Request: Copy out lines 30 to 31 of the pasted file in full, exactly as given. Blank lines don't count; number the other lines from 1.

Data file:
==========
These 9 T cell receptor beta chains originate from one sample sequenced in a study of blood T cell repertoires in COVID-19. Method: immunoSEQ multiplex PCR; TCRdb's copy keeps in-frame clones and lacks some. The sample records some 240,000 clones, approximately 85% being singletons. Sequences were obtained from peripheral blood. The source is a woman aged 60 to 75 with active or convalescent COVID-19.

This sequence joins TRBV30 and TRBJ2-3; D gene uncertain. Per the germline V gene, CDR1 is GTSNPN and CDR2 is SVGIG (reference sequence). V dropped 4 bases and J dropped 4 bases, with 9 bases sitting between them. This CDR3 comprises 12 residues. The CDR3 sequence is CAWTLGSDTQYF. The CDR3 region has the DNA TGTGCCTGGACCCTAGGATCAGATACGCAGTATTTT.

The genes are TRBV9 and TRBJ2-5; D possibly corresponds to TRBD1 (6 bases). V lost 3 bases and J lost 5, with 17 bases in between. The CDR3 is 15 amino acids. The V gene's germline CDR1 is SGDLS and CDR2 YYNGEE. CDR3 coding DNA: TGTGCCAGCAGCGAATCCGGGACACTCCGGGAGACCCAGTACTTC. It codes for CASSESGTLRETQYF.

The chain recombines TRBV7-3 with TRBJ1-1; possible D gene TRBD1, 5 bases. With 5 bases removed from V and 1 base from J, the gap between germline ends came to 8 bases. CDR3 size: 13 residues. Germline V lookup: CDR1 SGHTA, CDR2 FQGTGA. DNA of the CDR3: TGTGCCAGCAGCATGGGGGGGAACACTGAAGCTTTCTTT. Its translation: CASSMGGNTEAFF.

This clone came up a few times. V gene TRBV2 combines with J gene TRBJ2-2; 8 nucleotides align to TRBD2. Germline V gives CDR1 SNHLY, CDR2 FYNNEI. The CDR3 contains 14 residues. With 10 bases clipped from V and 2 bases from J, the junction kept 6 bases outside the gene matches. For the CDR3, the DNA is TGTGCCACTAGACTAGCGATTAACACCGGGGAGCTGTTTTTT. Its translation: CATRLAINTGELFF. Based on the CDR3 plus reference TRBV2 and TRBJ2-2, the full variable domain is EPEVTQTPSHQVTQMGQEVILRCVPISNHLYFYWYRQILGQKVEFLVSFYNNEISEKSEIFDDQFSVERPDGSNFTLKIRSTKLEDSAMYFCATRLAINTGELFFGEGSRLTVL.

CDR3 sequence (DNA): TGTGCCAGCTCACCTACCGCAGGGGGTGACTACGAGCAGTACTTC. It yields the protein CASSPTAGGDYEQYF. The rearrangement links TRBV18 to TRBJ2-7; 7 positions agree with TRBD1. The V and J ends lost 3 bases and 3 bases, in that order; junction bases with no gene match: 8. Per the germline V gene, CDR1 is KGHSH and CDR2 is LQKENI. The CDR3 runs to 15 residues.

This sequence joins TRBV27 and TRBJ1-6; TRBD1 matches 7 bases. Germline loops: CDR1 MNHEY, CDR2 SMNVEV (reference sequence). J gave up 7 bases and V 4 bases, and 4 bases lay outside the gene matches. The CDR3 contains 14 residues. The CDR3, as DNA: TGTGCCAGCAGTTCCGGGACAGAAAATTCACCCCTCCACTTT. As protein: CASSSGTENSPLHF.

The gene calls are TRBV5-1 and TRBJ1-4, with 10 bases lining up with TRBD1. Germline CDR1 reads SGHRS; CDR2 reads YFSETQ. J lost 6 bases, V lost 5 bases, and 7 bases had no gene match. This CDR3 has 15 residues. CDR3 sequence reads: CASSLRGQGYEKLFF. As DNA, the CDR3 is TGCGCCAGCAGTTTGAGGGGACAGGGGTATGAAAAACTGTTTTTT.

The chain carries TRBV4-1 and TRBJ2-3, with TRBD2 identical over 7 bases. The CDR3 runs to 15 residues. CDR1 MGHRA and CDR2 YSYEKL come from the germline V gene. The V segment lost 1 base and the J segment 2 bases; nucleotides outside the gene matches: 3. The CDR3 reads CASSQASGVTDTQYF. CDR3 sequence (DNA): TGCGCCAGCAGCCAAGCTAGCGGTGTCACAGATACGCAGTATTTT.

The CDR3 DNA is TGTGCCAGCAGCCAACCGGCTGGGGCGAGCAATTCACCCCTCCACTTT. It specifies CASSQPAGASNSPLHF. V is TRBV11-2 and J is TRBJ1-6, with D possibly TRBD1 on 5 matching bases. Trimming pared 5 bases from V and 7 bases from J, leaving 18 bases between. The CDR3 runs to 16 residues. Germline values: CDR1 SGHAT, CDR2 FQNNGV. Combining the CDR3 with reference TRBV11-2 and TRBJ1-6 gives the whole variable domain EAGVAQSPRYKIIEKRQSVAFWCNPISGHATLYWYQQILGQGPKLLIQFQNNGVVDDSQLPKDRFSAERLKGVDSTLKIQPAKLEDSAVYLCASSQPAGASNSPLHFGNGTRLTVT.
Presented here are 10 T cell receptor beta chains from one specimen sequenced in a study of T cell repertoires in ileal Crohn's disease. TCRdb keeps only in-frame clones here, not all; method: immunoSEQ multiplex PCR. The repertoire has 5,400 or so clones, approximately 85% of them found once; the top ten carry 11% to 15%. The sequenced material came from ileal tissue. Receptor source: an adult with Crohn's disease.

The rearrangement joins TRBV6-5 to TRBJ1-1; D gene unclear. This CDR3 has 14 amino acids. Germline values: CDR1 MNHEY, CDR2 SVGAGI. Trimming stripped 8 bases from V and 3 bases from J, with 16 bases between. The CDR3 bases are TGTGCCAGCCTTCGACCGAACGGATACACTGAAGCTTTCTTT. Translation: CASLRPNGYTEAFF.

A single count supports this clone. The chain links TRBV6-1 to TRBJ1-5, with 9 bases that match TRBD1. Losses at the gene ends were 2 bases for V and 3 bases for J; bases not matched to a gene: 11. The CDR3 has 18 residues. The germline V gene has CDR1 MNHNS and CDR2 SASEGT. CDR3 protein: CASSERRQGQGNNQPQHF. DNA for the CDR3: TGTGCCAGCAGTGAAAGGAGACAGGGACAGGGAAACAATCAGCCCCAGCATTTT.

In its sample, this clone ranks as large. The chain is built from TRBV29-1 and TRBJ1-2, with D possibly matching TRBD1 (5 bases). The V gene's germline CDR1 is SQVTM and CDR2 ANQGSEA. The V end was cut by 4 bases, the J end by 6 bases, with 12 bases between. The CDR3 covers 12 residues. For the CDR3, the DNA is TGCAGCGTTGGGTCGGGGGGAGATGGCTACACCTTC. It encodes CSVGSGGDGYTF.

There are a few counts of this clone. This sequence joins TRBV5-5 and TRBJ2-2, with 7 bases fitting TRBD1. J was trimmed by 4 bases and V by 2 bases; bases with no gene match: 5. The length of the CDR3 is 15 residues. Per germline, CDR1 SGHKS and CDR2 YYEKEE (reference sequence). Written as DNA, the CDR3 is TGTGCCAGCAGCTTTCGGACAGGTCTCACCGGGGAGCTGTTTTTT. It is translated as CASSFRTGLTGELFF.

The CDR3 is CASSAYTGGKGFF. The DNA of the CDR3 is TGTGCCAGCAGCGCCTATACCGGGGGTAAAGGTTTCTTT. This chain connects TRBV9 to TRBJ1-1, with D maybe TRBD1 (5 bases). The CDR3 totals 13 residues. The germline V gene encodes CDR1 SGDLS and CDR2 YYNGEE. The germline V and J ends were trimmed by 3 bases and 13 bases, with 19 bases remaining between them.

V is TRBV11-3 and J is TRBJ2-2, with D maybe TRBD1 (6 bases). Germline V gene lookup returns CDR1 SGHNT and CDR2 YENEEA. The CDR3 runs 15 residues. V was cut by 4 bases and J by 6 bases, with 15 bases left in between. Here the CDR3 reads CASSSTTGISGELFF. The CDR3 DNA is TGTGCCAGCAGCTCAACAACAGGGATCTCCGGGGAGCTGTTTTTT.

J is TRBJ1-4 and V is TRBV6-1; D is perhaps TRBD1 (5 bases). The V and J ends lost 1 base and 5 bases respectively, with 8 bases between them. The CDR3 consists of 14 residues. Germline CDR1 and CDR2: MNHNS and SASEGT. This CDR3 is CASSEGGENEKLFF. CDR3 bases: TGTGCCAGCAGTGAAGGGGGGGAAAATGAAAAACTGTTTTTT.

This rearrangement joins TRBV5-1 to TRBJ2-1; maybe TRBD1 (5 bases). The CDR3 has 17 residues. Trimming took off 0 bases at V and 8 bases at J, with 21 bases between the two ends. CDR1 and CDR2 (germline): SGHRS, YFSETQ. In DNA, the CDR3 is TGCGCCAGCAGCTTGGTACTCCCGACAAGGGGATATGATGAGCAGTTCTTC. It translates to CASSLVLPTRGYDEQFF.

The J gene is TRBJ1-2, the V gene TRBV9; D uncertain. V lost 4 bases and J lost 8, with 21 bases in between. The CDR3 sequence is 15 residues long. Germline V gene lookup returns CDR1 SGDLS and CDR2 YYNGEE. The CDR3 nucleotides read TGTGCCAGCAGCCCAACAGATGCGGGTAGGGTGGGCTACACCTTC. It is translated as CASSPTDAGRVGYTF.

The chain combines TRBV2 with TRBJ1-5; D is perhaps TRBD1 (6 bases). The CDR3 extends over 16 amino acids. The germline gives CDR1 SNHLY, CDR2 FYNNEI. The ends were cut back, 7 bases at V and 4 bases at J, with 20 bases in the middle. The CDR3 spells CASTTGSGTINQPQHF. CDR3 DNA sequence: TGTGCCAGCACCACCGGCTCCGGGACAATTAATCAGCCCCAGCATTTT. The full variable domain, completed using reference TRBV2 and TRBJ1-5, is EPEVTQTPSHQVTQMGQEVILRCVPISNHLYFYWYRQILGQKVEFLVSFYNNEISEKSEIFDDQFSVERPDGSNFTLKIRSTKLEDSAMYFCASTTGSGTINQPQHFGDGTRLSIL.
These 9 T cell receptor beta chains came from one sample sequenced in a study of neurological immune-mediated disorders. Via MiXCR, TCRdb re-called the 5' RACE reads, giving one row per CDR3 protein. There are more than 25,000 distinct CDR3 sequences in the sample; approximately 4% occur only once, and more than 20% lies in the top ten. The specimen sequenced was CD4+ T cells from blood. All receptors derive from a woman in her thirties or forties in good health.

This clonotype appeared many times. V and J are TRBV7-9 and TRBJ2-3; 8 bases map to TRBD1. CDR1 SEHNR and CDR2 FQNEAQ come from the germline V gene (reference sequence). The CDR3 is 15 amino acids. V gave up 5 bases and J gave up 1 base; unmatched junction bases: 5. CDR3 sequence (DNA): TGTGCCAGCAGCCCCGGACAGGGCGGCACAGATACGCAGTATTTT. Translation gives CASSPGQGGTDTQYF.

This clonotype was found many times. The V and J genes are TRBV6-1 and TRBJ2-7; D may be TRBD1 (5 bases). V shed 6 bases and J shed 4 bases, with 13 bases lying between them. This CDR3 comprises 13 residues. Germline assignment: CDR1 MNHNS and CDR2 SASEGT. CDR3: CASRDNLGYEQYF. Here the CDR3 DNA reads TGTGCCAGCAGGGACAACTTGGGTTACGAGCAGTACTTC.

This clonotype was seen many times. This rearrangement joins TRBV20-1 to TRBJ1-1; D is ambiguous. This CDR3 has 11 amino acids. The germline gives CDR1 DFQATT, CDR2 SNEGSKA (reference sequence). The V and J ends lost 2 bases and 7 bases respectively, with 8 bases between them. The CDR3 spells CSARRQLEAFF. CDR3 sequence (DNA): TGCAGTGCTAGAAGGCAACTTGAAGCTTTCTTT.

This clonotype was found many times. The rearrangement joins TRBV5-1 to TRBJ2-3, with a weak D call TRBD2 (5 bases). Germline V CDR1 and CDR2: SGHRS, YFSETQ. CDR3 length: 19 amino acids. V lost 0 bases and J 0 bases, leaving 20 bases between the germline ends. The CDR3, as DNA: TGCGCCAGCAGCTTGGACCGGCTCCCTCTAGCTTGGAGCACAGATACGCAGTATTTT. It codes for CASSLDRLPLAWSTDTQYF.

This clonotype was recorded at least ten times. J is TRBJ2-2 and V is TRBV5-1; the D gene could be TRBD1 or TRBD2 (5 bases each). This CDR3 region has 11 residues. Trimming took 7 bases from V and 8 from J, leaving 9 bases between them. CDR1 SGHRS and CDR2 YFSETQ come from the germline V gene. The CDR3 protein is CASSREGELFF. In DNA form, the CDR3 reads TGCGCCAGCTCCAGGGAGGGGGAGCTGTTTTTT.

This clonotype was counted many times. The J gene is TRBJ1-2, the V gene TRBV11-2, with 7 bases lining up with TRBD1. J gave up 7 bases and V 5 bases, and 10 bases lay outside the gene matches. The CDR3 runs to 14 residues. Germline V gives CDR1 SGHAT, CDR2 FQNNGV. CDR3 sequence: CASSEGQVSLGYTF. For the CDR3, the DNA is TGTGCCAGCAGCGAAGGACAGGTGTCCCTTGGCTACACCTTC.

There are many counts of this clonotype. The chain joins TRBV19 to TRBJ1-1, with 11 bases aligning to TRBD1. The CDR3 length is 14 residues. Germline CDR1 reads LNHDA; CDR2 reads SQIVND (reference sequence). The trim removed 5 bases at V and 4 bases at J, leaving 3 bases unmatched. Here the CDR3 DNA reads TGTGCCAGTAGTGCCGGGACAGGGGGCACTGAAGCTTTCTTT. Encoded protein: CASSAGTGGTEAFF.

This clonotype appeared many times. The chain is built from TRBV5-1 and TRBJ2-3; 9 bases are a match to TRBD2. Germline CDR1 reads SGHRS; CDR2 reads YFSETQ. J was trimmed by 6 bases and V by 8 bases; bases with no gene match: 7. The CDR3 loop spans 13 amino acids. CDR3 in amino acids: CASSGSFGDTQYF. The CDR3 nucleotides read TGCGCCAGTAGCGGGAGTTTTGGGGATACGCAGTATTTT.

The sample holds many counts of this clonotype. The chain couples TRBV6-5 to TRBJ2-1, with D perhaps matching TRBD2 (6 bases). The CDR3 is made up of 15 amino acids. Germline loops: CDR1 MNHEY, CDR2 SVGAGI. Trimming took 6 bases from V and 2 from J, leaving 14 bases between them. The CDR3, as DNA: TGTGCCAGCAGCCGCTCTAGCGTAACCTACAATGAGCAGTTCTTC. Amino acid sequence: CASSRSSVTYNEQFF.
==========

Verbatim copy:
This clonotype appeared many times. The chain is built from TRBV5-1 and TRBJ2-3; 9 bases are a match to TRBD2. Germline CDR1 reads SGHRS; CDR2 reads YFSETQ. J was trimmed by 6 bases and V by 8 bases; bases with no gene match: 7. The CDR3 loop spans 13 amino acids. CDR3 in amino acids: CASSGSFGDTQYF. The CDR3 nucleotides read TGCGCCAGTAGCGGGAGTTTTGGGGATACGCAGTATTTT.

The sample holds many counts of this clonotype. The chain couples TRBV6-5 to TRBJ2-1, with D perhaps matching TRBD2 (6 bases). The CDR3 is made up of 15 amino acids. Germline loops: CDR1 MNHEY, CDR2 SVGAGI. Trimming took 6 bases from V and 2 from J, leaving 14 bases between them. The CDR3, as DNA: TGTGCCAGCAGCCGCTCTAGCGTAACCTACAATGAGCAGTTCTTC. Amino acid sequence: CASSRSSVTYNEQFF.